I’m 5’5” and a size 6, with a not-insignificant ass. I don’t see many models out there who look like me. In fact, very few women–no matter what their sizes–probably see themselves reflected in the ads we’re bombarded with every single day. There seem to be two distinct types of models–the traditional beanpole “straight size” fashion model, and the zaftig hourglass on the plus-size end of the spectrum.
When these two worlds collide, as they did recently in a controversial editorial that appeared in the online publication, PLUS Model Magazine (wherein a plus-size and straight size model were shown naked and embracing), one gets a sense of how emotionally charged this issue can be. Women on both sides of the scale’s needle feel attacked for being too big or too small. But what about those who fall somewhere in between?
Katie Halchishick, 26, has been working as a plus-size model since she was discovered at 17, being repped along the way by agencies like Wilhelmina and Ford. We caught up with Halchishick, who was recently featured on ABC News for her campaign “Healthy is the New Skinny,” to hear her story.
After being signed as a plus-size model as a teenager, Halchishick’s agency told her she could work more if she gained weight–and she obliged (unwittingly) by gaining the freshman 15–or 20 in her case–after starting at the School of Visual Arts in NYC. She hit a max of 200 pounds (size 14), and worked the most she ever would as a model, often banking six figures in a year. Then she met her boyfriend, who’s a physical trainer.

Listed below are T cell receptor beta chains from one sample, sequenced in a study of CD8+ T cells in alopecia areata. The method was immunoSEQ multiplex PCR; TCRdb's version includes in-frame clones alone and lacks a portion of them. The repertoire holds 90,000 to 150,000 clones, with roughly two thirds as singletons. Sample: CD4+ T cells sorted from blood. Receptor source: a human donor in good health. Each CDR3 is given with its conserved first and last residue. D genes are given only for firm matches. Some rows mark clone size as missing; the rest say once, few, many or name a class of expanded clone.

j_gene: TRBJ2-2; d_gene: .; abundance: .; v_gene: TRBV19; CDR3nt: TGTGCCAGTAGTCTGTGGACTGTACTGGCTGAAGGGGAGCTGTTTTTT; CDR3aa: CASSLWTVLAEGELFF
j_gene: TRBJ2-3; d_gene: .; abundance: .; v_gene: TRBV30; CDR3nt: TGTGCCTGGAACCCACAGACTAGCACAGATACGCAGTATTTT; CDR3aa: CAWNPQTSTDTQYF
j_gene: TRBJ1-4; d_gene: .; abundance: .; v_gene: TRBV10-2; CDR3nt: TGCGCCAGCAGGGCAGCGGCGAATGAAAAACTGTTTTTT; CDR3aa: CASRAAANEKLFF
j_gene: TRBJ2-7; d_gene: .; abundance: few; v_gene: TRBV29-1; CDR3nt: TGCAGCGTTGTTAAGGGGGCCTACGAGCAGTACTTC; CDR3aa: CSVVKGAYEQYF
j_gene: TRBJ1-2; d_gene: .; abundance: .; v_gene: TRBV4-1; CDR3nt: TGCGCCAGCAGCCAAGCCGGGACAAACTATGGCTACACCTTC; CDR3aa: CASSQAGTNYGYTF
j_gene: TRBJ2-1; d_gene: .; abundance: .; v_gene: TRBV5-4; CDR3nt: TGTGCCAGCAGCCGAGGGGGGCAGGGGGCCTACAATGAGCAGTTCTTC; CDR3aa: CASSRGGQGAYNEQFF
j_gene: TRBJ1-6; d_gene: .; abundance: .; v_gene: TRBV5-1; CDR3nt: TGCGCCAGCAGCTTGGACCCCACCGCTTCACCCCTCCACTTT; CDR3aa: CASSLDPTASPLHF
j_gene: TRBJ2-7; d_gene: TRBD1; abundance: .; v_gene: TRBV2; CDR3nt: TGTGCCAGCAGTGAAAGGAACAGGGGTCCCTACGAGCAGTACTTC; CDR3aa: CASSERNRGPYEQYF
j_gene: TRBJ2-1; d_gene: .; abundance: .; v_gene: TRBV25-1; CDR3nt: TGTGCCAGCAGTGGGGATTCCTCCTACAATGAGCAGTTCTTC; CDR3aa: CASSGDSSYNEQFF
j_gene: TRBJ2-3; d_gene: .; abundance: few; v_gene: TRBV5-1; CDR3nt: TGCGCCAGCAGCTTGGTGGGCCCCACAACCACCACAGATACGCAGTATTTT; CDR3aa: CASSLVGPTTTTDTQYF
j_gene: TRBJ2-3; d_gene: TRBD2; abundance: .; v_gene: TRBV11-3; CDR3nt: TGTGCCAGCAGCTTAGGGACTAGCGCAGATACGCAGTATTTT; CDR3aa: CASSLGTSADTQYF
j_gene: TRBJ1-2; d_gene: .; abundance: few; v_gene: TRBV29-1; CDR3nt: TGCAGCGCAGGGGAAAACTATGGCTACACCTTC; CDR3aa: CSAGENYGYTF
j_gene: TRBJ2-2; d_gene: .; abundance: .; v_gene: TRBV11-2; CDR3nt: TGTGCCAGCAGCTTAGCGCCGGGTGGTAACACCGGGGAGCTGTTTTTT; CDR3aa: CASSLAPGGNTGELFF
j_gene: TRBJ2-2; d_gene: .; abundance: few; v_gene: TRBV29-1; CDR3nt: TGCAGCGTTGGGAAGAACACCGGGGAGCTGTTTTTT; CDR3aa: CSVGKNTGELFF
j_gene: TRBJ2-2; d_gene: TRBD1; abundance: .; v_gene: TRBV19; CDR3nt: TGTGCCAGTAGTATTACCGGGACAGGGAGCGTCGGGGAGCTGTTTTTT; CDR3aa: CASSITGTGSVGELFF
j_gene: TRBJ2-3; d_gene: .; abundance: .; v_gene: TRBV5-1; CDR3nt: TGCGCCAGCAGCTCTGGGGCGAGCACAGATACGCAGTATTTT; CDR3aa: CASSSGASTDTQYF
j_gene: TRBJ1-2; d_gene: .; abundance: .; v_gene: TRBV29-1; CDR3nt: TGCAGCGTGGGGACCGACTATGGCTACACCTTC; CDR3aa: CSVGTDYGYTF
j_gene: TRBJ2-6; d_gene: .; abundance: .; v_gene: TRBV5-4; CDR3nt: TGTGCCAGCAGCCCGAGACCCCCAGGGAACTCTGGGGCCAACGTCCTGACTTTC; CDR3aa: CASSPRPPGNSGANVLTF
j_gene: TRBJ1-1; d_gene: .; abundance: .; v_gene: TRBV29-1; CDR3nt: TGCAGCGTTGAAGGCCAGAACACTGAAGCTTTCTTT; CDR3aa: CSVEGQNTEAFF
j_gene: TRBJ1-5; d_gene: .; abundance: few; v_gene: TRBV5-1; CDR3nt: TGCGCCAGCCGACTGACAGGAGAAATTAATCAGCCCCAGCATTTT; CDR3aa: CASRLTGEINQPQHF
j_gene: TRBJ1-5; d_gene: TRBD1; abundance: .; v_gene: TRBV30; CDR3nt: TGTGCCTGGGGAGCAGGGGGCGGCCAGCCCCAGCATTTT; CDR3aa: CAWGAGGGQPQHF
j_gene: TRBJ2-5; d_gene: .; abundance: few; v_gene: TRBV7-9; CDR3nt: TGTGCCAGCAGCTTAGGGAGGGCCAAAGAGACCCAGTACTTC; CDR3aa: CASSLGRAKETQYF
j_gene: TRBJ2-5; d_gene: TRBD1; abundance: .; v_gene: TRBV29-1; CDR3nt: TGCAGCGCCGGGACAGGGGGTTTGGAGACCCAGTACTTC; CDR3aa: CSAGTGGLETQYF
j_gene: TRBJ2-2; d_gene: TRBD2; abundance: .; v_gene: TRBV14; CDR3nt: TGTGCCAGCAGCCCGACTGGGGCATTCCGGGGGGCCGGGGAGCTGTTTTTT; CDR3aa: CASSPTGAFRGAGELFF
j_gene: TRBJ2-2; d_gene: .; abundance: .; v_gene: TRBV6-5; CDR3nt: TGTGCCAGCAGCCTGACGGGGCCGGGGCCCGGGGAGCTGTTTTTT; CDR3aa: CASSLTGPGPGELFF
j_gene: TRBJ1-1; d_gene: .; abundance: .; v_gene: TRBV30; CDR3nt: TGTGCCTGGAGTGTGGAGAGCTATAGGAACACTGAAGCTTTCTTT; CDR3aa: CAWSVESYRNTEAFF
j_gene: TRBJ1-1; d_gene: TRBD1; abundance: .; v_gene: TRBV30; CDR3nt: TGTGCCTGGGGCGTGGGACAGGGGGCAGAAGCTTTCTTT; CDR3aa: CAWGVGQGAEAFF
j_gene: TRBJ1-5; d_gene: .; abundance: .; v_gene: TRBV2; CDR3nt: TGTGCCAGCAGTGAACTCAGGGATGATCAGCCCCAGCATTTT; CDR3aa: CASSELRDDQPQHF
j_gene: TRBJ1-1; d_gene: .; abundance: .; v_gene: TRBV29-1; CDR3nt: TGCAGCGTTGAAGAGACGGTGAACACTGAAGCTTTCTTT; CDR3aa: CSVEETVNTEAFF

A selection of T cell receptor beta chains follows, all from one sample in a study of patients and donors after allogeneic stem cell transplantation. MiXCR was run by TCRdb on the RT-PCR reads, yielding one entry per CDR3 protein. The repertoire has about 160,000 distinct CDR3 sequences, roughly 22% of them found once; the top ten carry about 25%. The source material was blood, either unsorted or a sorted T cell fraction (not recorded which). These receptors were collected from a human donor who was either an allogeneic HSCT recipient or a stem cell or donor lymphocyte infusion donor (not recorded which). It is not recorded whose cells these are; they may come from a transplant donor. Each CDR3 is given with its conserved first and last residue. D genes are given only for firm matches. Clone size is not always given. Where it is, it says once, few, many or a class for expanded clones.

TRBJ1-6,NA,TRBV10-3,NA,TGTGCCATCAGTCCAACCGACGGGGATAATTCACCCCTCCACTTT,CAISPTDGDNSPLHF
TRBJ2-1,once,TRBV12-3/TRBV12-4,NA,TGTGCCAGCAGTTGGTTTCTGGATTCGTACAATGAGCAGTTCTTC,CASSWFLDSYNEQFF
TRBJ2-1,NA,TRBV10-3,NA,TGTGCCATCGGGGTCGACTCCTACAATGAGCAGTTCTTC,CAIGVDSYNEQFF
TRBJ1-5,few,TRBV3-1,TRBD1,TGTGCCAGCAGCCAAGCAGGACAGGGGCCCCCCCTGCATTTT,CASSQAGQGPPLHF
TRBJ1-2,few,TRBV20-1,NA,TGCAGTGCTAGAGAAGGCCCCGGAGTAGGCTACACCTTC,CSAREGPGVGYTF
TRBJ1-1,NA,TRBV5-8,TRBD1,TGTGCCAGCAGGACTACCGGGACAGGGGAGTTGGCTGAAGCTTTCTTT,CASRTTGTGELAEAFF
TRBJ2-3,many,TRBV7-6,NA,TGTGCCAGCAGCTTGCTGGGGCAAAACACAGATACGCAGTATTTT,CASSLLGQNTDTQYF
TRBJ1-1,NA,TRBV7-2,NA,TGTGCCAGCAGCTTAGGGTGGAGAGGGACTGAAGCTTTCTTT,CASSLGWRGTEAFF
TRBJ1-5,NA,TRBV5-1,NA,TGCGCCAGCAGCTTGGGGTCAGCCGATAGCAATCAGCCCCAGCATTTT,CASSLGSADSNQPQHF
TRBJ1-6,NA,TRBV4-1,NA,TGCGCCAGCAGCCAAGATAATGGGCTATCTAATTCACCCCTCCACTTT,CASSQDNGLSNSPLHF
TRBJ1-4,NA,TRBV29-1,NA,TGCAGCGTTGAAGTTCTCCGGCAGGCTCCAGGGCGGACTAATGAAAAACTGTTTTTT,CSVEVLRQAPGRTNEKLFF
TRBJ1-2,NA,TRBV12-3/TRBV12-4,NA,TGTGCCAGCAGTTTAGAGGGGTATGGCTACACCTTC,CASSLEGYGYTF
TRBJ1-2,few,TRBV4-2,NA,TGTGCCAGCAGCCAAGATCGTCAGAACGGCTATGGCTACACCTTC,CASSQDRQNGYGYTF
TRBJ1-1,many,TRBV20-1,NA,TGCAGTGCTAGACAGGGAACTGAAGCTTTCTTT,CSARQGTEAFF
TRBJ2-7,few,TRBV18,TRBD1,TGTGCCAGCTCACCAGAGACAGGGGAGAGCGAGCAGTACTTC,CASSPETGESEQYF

Halchishick ended up losing 50 pounds–and subsequently all her modeling clients–when she got down to 145 and a size 8. She was left with a few lingerie clients and doing commercials for diet pills. “As I got smaller I had to wear fat suits and padding, and that worked [keeping clients] for a while,” she told me. At this point her agency told her if she got down to a size 4, they could probably find her some commercial modeling work. Halchishick hated how she looked and felt, and is now holding steady somewhere in between her highest and lowest weight. And she’s now on a mission.
Katie ended up leaving her last agency and started her own about a year ago, called Natural Model Management. Its goal is to promote the mantra “Healthy is the new skinny” and many of the girls who the agency reps are in traditional modeling no-man’s-land: sizes 6-10. Is this a revolutionary idea?